Therapeutic ultrasound is one of the most widely and frequently used electrophysical agents. Despite over 60 years of clinical use, the effectiveness of ultrasound for treating people with pain, musculoskeletal injuries, and soft tissue lesions remains questionable. This article presents a systematic review of randomized controlled trials (RCTs) in which ultrasound was used to treat people with those conditions. Each trial was designed to investigate the contributions of active and placebo ultrasound to the patient outcomes measured. Depending on the condition, ultrasound (active and placebo) was used alone or in conjunction with other interventions in a manner designed to identify its contribution and distinguish it from those of other interventions. Thirty-five English-language RCTs were published between 1975 and 1999. Each RCT identified was scrutinized for patient outcomes and methodological adequacy. Ten of the 35 RCTs were judged to have acceptable methods using criteria based on those developed by Sackett et al. Of these RCTs, the results of 2 trials suggest that therapeutic ultrasound is more effective in treating some clinical problems (carpal tunnel syndrome and calcific tendinitis of the shoulder) than placebo ultrasound, and the results of 8 trials suggest that it is not. There was little evidence that active therapeutic ultrasound is more effective than placebo ultrasound for treating people with pain or a range of musculoskeletal injuries or for promoting soft tissue healing. The few studies deemed to have adequate methods examined a wide range of patient problems. The dosages used in these studies varied considerably, often for no discernable reason.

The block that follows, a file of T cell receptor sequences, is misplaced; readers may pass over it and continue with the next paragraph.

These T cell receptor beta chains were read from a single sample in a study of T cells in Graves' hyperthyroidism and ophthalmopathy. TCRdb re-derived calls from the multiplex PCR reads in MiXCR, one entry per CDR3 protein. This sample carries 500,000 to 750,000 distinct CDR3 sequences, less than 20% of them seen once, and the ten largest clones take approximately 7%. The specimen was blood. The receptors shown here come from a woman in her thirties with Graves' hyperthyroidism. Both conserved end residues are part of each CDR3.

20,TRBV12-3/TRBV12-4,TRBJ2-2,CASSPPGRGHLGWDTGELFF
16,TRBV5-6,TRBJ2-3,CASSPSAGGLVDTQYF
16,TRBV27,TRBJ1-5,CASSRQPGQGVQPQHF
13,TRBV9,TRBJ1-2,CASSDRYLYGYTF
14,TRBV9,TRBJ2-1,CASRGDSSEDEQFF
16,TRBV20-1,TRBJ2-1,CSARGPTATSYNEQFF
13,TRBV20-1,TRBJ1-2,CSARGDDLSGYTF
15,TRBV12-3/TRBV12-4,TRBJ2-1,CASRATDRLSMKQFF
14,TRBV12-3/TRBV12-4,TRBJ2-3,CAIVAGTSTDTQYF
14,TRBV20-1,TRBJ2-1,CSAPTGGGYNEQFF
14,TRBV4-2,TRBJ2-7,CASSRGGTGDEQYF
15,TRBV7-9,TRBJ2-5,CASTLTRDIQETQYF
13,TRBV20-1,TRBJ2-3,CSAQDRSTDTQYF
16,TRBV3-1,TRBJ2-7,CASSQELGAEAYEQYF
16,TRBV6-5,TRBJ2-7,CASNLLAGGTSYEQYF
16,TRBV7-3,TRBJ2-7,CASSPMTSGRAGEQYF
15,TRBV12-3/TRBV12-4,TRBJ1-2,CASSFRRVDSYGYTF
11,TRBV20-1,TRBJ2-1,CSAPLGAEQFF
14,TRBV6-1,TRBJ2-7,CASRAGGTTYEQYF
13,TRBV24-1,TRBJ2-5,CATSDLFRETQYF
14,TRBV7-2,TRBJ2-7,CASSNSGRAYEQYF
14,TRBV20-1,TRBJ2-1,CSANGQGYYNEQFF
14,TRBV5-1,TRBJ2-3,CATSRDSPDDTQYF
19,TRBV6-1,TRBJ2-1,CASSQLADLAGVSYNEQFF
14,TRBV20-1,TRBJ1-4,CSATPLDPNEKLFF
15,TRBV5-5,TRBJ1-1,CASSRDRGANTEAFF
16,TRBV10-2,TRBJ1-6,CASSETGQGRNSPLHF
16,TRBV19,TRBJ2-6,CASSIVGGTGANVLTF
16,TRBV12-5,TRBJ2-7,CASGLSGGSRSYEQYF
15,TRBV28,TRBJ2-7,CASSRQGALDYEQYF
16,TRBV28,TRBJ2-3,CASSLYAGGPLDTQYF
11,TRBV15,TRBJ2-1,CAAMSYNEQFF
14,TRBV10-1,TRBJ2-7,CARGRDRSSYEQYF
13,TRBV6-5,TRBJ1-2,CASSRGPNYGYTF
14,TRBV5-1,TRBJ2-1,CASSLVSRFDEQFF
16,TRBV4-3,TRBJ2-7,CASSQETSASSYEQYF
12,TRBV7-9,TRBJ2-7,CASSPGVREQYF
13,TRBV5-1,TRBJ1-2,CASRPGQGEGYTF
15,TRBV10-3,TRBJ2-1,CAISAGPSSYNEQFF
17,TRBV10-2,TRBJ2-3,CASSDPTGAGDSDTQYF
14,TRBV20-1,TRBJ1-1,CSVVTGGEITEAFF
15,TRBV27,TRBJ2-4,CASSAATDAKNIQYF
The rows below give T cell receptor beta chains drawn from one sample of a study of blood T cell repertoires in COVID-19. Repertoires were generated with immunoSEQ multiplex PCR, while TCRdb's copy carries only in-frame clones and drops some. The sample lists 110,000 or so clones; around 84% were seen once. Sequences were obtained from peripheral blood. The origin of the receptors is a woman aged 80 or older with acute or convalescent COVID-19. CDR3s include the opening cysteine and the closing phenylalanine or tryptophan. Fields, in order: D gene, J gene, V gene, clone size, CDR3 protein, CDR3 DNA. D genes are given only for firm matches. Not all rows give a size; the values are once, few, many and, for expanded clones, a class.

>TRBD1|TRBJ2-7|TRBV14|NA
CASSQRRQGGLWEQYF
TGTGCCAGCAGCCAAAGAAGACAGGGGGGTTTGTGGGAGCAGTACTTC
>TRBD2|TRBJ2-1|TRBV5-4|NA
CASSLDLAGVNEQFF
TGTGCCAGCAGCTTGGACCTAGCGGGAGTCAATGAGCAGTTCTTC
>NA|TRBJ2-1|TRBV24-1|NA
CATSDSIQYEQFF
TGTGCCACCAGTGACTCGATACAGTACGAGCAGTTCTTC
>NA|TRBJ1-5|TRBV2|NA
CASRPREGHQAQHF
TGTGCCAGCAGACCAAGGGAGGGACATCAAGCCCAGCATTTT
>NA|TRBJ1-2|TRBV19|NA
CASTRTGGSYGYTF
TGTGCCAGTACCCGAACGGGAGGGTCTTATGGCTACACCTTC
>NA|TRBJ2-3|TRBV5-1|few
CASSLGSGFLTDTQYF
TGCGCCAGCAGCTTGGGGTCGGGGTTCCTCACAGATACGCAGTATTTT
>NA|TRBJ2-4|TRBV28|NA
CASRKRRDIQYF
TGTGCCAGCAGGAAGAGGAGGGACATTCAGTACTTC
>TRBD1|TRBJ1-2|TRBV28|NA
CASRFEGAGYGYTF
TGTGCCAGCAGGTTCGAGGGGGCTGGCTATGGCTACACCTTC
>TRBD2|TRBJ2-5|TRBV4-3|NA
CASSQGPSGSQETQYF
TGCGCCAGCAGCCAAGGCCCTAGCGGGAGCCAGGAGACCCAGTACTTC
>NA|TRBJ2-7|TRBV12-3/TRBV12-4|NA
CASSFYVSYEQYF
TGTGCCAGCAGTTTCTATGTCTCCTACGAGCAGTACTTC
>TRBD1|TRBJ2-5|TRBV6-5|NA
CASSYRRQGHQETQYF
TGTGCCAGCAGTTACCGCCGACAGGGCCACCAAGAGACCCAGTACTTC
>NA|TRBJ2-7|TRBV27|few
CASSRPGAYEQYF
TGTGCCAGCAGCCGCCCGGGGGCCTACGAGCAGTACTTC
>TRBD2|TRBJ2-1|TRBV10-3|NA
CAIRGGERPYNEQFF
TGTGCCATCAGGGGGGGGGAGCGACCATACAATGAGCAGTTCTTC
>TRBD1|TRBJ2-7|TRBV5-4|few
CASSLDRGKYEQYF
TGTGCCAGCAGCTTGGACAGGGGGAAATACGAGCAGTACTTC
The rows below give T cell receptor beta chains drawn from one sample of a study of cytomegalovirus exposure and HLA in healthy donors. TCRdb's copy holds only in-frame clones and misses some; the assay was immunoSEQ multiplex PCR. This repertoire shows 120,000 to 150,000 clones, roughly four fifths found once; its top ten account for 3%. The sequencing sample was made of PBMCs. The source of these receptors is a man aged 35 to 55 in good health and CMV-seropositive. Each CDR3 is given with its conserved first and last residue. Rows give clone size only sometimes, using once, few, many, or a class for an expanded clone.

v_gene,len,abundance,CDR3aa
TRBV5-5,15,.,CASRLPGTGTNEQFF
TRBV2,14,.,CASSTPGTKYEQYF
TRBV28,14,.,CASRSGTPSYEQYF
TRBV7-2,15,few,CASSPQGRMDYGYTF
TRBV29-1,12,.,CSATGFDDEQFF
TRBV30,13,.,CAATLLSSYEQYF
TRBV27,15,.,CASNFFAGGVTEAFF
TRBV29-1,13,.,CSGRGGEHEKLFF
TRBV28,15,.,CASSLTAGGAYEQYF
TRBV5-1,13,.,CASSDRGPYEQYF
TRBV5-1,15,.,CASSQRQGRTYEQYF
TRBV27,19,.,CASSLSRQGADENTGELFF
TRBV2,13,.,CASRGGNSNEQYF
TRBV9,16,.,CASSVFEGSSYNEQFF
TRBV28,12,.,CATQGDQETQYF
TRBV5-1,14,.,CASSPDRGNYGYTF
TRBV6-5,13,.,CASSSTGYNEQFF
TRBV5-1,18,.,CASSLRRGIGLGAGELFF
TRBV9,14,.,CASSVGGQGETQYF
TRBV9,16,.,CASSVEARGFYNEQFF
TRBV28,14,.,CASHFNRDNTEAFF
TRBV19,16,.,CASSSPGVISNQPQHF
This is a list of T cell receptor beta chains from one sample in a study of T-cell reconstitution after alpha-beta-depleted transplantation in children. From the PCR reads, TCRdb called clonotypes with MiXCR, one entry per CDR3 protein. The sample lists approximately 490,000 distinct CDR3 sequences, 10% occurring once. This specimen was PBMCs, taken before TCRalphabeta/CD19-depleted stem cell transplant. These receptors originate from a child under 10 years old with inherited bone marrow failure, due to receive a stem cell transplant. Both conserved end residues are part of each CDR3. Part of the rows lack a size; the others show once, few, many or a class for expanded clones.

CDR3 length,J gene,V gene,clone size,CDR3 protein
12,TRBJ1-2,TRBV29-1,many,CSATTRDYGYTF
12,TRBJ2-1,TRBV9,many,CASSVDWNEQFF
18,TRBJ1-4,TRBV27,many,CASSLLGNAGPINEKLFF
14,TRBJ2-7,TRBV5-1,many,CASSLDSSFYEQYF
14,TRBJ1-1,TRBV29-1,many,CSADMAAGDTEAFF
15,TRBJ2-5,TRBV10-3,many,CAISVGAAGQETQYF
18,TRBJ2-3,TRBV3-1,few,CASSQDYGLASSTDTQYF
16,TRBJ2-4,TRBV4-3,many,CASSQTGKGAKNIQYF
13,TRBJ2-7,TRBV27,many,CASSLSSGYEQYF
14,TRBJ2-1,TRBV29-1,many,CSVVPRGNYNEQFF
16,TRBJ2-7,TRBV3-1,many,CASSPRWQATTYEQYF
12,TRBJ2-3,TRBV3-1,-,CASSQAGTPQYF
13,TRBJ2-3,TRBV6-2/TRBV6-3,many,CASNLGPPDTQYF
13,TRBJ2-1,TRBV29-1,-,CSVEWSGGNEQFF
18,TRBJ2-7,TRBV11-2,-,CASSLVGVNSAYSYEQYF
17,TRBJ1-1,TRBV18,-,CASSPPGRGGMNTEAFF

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            Reliability of the pressure algometer as a measure of myofascial trigger point sensitivity.

            Three studies are presented demonstrating the reliability of the pressure algometer as an index of myofascial trigger point sensitivity. The first study showed high reliability between and within experimenters when measuring marked trigger point locations. In study 2, significant between experimenter reliability in locating and measuring the same unmarked trigger point locations was shown, while study 3 supported the idea that trigger points are discrete points of focal tenderness within the muscle. The ability to quantify and reliably measure trigger point sensitivity opens the door to a range of clinical and research possibilities for myofascial and related musculoskeletal pain problems.
              • Record: found
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              • Article: not found

              Ultrasound therapy for musculoskeletal disorders: a systematic review.